Dr. Ron’s Research Review – April 30, 2014

© 2014

This week’s research review focuses on recognizing celiac disease.

Classical celiac disease

51.3%

Chronic diarrhea

90.0%

Recurrent abdominal pain

70.0%

Development retardation

65%

Hypocholesterolemia

35.0%

IgA deficiency

22.5%

            

Atypical celiac disease

33.3%

Recurrent abdominal pain

76.9%

Failure to thrive

38.4%

Short stature

42.3%

Anemia

15.3%

Hypertransaminasemia

11.5%

            

Silent celiac disease

15.4%

Hypercholesterolemia

33.3%

Hypertriglycerydemia

16.6%

Type 1 diabetes

50%

Celiac disease in parents or siblings

33.3%

Dr. Ron


Articles

Clinical picture of classical, atypical and silent celiac disease in children and adolescents

         (Iwanczak, Matusiewicz et al. 2013) Download

BACKGROUND: Celiac disease is a frequent disease of the alimentary tract in children. Clinical presentation of the disease is variable and depends on type of the disease. OBJECTIVES: The aim of the study was an analysis of clinical findings, selected laboratory features and coexisting diseases in children and adolescents with celiac disease. MATERIAL AND METHODS: Material of the study comprised a series of 78 children aged 8 months - 13 years. Celiac disease was diagnosed basing on clinical symptoms, histological studies of intestinal specimens and positive serologic tests (EmA, TG2). RESULTS: Classical celiac disease was diagnosed in 40 children (51.3%), atypical celiac disease in 26 children (33.3%) and silent celiac disease in 12 children (15.4%). The most frequent clinical symptoms of classical form of celiac disease were chronic diarrhea (90.0%), recurrent abdominal pain (70.0%), development retardation (65%), hypocholesterolemia (35.0%) and IgA deficiency (22.5%). In atypical form of the disease dominated the following symptoms: recurrent abdominal pain (76.9%), failure to thrive (38.4%), short stature (42.3%), anemia (15.3%), hypertransaminasemia (11.5%), food allergy (19.2%) and thyroid diseases (11.5%). In silent celiac disease hypercholesterolemia was present in 33.3%, hypertriglycerydemia in 16.6%, type 1 diabetes in 50%, and celiac disease in parents or siblings in 33.3%. CONCLUSIONS: Classical celiac disease is the most frequently diagnosed clinical form of the disease. Silent celiac disease occurs frequently in children with type 1 diabetes mellitus whose parents or siblings have celiac disease. Frequent diagnosis of atypical and silent forms of celiac disease is an indication to serological examination in children with unclear clinical picture and genetic predisposition.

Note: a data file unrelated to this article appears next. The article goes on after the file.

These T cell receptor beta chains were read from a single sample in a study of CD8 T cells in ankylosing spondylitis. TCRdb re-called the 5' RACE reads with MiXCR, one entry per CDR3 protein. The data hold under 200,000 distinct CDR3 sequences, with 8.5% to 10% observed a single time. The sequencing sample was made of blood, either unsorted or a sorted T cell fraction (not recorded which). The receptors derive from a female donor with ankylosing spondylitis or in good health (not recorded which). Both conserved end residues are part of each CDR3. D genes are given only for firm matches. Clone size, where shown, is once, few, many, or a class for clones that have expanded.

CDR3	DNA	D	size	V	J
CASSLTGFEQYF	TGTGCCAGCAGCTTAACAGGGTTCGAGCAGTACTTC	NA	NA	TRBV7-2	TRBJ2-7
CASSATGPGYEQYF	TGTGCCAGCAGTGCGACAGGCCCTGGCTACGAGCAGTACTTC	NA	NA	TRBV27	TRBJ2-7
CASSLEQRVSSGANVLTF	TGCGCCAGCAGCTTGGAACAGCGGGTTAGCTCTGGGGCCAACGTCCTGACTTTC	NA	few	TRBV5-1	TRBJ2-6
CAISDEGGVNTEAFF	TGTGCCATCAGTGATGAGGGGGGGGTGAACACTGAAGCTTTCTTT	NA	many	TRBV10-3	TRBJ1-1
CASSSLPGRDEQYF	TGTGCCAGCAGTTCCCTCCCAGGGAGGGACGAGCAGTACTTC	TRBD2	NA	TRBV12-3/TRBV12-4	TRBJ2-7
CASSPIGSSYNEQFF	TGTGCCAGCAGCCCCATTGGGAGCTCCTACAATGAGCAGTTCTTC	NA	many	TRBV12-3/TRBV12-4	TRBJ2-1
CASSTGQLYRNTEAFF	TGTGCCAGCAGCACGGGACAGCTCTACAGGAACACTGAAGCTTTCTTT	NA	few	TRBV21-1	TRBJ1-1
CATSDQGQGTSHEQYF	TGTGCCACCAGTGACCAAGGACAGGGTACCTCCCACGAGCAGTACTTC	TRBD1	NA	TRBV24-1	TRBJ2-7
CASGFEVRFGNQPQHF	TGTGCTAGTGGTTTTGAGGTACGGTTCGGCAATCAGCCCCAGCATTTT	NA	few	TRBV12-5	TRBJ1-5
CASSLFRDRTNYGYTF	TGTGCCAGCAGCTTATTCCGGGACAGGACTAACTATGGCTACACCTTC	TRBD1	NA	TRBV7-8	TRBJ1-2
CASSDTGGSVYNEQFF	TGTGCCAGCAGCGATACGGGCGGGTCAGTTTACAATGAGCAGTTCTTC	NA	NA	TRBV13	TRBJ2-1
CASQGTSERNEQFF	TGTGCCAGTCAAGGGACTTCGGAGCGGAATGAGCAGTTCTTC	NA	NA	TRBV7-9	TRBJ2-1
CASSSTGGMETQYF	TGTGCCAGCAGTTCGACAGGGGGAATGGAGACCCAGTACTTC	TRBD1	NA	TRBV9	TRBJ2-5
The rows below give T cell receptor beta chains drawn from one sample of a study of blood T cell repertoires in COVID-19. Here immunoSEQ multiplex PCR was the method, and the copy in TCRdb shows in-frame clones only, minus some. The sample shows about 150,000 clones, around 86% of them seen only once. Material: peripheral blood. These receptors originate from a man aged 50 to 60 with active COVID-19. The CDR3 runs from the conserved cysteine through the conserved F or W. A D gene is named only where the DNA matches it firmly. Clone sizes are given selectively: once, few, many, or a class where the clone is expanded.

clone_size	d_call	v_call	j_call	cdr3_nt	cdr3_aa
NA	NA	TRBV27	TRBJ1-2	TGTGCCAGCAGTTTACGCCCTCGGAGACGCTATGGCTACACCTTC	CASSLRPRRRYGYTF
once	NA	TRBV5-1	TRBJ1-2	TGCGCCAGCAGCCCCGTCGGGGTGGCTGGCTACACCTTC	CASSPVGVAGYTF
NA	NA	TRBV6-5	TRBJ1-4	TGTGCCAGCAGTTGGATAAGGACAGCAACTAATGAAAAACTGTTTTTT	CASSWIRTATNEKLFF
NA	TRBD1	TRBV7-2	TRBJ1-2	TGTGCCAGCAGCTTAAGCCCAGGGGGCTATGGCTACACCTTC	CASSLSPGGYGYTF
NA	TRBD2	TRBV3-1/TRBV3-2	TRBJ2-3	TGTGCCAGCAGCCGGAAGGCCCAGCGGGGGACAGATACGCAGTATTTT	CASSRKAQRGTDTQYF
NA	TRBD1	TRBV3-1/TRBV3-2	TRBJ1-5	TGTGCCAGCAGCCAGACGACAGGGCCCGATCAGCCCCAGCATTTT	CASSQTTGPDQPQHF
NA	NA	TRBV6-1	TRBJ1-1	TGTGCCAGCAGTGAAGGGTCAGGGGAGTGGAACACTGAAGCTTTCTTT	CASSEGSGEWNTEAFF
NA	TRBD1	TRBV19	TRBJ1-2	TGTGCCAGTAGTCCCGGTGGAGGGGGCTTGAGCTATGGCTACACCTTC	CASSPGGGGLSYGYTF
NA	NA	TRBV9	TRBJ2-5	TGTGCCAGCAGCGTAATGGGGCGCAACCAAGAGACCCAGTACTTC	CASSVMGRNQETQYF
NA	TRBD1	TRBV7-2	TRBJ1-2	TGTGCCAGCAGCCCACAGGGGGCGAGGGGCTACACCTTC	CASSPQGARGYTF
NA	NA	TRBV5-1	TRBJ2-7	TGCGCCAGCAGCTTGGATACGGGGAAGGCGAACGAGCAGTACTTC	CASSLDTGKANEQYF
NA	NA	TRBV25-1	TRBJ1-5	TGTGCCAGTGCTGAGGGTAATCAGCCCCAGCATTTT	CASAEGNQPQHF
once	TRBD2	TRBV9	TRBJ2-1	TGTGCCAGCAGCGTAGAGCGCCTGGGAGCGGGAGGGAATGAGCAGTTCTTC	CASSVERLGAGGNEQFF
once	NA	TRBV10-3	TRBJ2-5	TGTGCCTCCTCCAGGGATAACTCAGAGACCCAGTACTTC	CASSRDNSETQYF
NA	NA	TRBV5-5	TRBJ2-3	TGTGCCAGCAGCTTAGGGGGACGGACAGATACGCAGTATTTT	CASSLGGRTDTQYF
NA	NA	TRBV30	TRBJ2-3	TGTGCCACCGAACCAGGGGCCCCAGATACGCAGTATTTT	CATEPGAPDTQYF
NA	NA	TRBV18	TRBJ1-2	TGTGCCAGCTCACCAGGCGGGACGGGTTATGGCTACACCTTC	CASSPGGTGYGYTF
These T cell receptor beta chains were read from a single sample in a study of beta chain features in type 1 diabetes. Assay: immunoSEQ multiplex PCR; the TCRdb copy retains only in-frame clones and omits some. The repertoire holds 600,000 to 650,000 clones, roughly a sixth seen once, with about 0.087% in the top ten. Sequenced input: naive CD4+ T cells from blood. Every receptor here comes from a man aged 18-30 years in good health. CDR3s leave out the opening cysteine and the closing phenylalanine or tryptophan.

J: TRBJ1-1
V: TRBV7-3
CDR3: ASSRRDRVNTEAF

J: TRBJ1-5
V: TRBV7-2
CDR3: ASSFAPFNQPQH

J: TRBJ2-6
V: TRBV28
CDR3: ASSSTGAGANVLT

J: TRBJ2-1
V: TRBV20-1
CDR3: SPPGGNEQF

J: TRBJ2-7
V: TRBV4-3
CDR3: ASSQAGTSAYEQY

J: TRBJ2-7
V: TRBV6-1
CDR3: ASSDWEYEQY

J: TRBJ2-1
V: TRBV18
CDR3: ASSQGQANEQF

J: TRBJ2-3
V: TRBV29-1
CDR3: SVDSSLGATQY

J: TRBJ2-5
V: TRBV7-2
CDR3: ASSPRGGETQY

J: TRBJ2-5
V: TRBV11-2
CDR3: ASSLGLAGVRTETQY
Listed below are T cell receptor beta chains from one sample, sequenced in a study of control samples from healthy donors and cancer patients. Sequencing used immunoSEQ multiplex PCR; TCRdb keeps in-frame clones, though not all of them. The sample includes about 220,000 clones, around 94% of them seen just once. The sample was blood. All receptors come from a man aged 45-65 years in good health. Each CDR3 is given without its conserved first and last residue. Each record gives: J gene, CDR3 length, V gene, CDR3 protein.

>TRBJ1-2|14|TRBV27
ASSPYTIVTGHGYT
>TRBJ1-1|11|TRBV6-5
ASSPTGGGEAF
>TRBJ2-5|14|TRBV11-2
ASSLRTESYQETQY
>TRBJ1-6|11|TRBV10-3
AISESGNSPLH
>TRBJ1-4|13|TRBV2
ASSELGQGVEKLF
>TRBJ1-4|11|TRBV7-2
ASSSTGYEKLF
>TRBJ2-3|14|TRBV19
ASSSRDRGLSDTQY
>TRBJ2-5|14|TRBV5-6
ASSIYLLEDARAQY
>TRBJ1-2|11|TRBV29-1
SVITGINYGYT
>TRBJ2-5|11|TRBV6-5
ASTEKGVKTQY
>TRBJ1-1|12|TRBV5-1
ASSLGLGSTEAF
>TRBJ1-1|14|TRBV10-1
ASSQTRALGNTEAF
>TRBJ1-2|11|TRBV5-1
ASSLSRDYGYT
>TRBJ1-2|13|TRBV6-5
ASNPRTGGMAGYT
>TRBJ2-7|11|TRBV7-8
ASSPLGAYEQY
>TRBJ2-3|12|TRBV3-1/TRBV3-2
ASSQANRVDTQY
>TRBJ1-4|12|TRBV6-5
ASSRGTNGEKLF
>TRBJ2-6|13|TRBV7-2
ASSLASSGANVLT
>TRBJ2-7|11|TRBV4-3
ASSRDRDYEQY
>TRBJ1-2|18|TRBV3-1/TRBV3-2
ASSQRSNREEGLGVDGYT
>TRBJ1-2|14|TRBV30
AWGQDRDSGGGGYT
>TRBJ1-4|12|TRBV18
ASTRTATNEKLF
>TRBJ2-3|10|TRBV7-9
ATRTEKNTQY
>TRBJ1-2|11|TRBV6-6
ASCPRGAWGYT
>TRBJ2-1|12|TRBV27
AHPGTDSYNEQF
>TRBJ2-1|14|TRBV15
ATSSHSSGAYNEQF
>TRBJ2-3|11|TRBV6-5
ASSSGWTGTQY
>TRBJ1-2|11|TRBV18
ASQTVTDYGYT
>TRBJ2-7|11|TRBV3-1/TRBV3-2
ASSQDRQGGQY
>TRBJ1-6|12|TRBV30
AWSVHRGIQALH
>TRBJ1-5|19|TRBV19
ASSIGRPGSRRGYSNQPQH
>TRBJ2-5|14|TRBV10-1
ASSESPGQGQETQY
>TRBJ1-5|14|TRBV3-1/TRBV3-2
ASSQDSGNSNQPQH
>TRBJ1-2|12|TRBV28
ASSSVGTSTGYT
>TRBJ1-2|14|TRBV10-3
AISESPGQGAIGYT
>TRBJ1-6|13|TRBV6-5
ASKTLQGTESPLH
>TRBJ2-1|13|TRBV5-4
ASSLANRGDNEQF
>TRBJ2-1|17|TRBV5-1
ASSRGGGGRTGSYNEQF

Iwanczak, B., K. Matusiewicz, et al. (2013). "Clinical picture of classical, atypical and silent celiac disease in children and adolescents." Adv Clin Exp Med 22(5): 667-73. [PMID: 24285451]